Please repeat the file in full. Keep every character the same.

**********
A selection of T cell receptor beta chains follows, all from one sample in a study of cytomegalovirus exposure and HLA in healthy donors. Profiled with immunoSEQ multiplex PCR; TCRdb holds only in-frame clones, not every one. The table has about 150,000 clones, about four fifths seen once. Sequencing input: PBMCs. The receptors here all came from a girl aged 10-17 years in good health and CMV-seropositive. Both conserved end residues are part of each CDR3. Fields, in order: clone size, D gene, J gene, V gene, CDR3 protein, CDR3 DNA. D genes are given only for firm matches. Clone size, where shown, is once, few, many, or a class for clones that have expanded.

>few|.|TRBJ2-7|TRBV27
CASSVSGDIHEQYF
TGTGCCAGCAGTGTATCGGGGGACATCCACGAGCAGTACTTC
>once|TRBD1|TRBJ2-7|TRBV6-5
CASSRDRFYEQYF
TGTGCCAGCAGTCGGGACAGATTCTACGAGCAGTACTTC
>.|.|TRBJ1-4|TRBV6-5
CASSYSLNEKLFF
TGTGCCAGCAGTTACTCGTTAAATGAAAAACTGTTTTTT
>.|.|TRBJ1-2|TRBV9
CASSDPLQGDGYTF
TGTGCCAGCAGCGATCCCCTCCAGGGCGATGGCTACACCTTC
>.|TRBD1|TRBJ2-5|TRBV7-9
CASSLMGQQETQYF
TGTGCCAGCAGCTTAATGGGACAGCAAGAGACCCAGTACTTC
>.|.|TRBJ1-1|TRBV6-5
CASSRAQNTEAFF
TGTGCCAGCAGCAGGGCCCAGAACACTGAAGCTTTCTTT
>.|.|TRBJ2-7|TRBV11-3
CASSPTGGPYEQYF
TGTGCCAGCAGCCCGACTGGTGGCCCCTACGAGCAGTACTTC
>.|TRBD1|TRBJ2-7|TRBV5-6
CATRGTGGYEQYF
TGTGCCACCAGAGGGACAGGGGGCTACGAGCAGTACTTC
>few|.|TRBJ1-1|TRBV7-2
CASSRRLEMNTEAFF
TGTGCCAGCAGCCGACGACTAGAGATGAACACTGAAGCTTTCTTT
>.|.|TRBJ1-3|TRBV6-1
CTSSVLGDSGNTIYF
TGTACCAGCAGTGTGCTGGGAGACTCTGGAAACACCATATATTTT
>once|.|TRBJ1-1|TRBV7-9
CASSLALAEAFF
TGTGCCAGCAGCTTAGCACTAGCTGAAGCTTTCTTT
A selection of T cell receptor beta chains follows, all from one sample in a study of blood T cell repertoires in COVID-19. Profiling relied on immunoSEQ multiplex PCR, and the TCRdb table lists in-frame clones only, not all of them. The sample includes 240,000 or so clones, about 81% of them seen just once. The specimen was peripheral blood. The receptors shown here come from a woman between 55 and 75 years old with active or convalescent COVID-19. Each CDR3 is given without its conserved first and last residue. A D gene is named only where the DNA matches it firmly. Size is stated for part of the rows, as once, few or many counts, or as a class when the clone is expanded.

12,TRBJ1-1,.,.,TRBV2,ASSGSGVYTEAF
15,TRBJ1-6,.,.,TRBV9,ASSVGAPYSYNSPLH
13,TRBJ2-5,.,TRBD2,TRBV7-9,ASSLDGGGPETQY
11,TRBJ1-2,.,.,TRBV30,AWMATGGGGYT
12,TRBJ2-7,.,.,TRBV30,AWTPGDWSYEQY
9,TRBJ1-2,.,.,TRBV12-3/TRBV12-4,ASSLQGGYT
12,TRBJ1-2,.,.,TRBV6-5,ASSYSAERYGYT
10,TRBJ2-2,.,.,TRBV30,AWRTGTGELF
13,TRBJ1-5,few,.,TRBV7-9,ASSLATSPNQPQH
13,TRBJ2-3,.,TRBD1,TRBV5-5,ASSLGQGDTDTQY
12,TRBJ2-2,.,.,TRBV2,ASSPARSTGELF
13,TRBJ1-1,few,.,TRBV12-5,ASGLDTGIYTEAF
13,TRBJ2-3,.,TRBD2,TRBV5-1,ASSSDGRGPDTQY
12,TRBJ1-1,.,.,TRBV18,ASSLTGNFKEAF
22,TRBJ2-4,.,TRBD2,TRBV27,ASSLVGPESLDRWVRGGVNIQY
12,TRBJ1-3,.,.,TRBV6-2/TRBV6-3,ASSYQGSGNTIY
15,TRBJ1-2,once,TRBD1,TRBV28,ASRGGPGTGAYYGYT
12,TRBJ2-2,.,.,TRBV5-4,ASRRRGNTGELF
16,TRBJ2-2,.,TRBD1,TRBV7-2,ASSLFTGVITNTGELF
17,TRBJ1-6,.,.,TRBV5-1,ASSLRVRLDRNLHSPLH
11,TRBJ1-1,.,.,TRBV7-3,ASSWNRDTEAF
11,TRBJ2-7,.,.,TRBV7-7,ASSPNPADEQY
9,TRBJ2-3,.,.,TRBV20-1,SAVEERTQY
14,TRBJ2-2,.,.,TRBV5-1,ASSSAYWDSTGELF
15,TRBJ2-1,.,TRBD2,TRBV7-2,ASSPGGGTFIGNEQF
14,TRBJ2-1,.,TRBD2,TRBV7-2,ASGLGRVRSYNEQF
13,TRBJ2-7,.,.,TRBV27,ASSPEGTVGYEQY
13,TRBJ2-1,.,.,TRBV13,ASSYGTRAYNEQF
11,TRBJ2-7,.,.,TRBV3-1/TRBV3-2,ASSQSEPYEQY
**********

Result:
A selection of T cell receptor beta chains follows, all from one sample in a study of cytomegalovirus exposure and HLA in healthy donors. Profiled with immunoSEQ multiplex PCR; TCRdb holds only in-frame clones, not every one. The table has about 150,000 clones, about four fifths seen once. Sequencing input: PBMCs. The receptors here all came from a girl aged 10-17 years in good health and CMV-seropositive. Both conserved end residues are part of each CDR3. Fields, in order: clone size, D gene, J gene, V gene, CDR3 protein, CDR3 DNA. D genes are given only for firm matches. Clone size, where shown, is once, few, many, or a class for clones that have expanded.

>few|.|TRBJ2-7|TRBV27
CASSVSGDIHEQYF
TGTGCCAGCAGTGTATCGGGGGACATCCACGAGCAGTACTTC
>once|TRBD1|TRBJ2-7|TRBV6-5
CASSRDRFYEQYF
TGTGCCAGCAGTCGGGACAGATTCTACGAGCAGTACTTC
>.|.|TRBJ1-4|TRBV6-5
CASSYSLNEKLFF
TGTGCCAGCAGTTACTCGTTAAATGAAAAACTGTTTTTT
>.|.|TRBJ1-2|TRBV9
CASSDPLQGDGYTF
TGTGCCAGCAGCGATCCCCTCCAGGGCGATGGCTACACCTTC
>.|TRBD1|TRBJ2-5|TRBV7-9
CASSLMGQQETQYF
TGTGCCAGCAGCTTAATGGGACAGCAAGAGACCCAGTACTTC
>.|.|TRBJ1-1|TRBV6-5
CASSRAQNTEAFF
TGTGCCAGCAGCAGGGCCCAGAACACTGAAGCTTTCTTT
>.|.|TRBJ2-7|TRBV11-3
CASSPTGGPYEQYF
TGTGCCAGCAGCCCGACTGGTGGCCCCTACGAGCAGTACTTC
>.|TRBD1|TRBJ2-7|TRBV5-6
CATRGTGGYEQYF
TGTGCCACCAGAGGGACAGGGGGCTACGAGCAGTACTTC
>few|.|TRBJ1-1|TRBV7-2
CASSRRLEMNTEAFF
TGTGCCAGCAGCCGACGACTAGAGATGAACACTGAAGCTTTCTTT
>.|.|TRBJ1-3|TRBV6-1
CTSSVLGDSGNTIYF
TGTACCAGCAGTGTGCTGGGAGACTCTGGAAACACCATATATTTT
>once|.|TRBJ1-1|TRBV7-9
CASSLALAEAFF
TGTGCCAGCAGCTTAGCACTAGCTGAAGCTTTCTTT
A selection of T cell receptor beta chains follows, all from one sample in a study of blood T cell repertoires in COVID-19. Profiling relied on immunoSEQ multiplex PCR, and the TCRdb table lists in-frame clones only, not all of them. The sample includes 240,000 or so clones, about 81% of them seen just once. The specimen was peripheral blood. The receptors shown here come from a woman between 55 and 75 years old with active or convalescent COVID-19. Each CDR3 is given without its conserved first and last residue. A D gene is named only where the DNA matches it firmly. Size is stated for part of the rows, as once, few or many counts, or as a class when the clone is expanded.

12,TRBJ1-1,.,.,TRBV2,ASSGSGVYTEAF
15,TRBJ1-6,.,.,TRBV9,ASSVGAPYSYNSPLH
13,TRBJ2-5,.,TRBD2,TRBV7-9,ASSLDGGGPETQY
11,TRBJ1-2,.,.,TRBV30,AWMATGGGGYT
12,TRBJ2-7,.,.,TRBV30,AWTPGDWSYEQY
9,TRBJ1-2,.,.,TRBV12-3/TRBV12-4,ASSLQGGYT
12,TRBJ1-2,.,.,TRBV6-5,ASSYSAERYGYT
10,TRBJ2-2,.,.,TRBV30,AWRTGTGELF
13,TRBJ1-5,few,.,TRBV7-9,ASSLATSPNQPQH
13,TRBJ2-3,.,TRBD1,TRBV5-5,ASSLGQGDTDTQY
12,TRBJ2-2,.,.,TRBV2,ASSPARSTGELF
13,TRBJ1-1,few,.,TRBV12-5,ASGLDTGIYTEAF
13,TRBJ2-3,.,TRBD2,TRBV5-1,ASSSDGRGPDTQY
12,TRBJ1-1,.,.,TRBV18,ASSLTGNFKEAF
22,TRBJ2-4,.,TRBD2,TRBV27,ASSLVGPESLDRWVRGGVNIQY
12,TRBJ1-3,.,.,TRBV6-2/TRBV6-3,ASSYQGSGNTIY
15,TRBJ1-2,once,TRBD1,TRBV28,ASRGGPGTGAYYGYT
12,TRBJ2-2,.,.,TRBV5-4,ASRRRGNTGELF
16,TRBJ2-2,.,TRBD1,TRBV7-2,ASSLFTGVITNTGELF
17,TRBJ1-6,.,.,TRBV5-1,ASSLRVRLDRNLHSPLH
11,TRBJ1-1,.,.,TRBV7-3,ASSWNRDTEAF
11,TRBJ2-7,.,.,TRBV7-7,ASSPNPADEQY
9,TRBJ2-3,.,.,TRBV20-1,SAVEERTQY
14,TRBJ2-2,.,.,TRBV5-1,ASSSAYWDSTGELF
15,TRBJ2-1,.,TRBD2,TRBV7-2,ASSPGGGTFIGNEQF
14,TRBJ2-1,.,TRBD2,TRBV7-2,ASGLGRVRSYNEQF
13,TRBJ2-7,.,.,TRBV27,ASSPEGTVGYEQY
13,TRBJ2-1,.,.,TRBV13,ASSYGTRAYNEQF
11,TRBJ2-7,.,.,TRBV3-1/TRBV3-2,ASSQSEPYEQY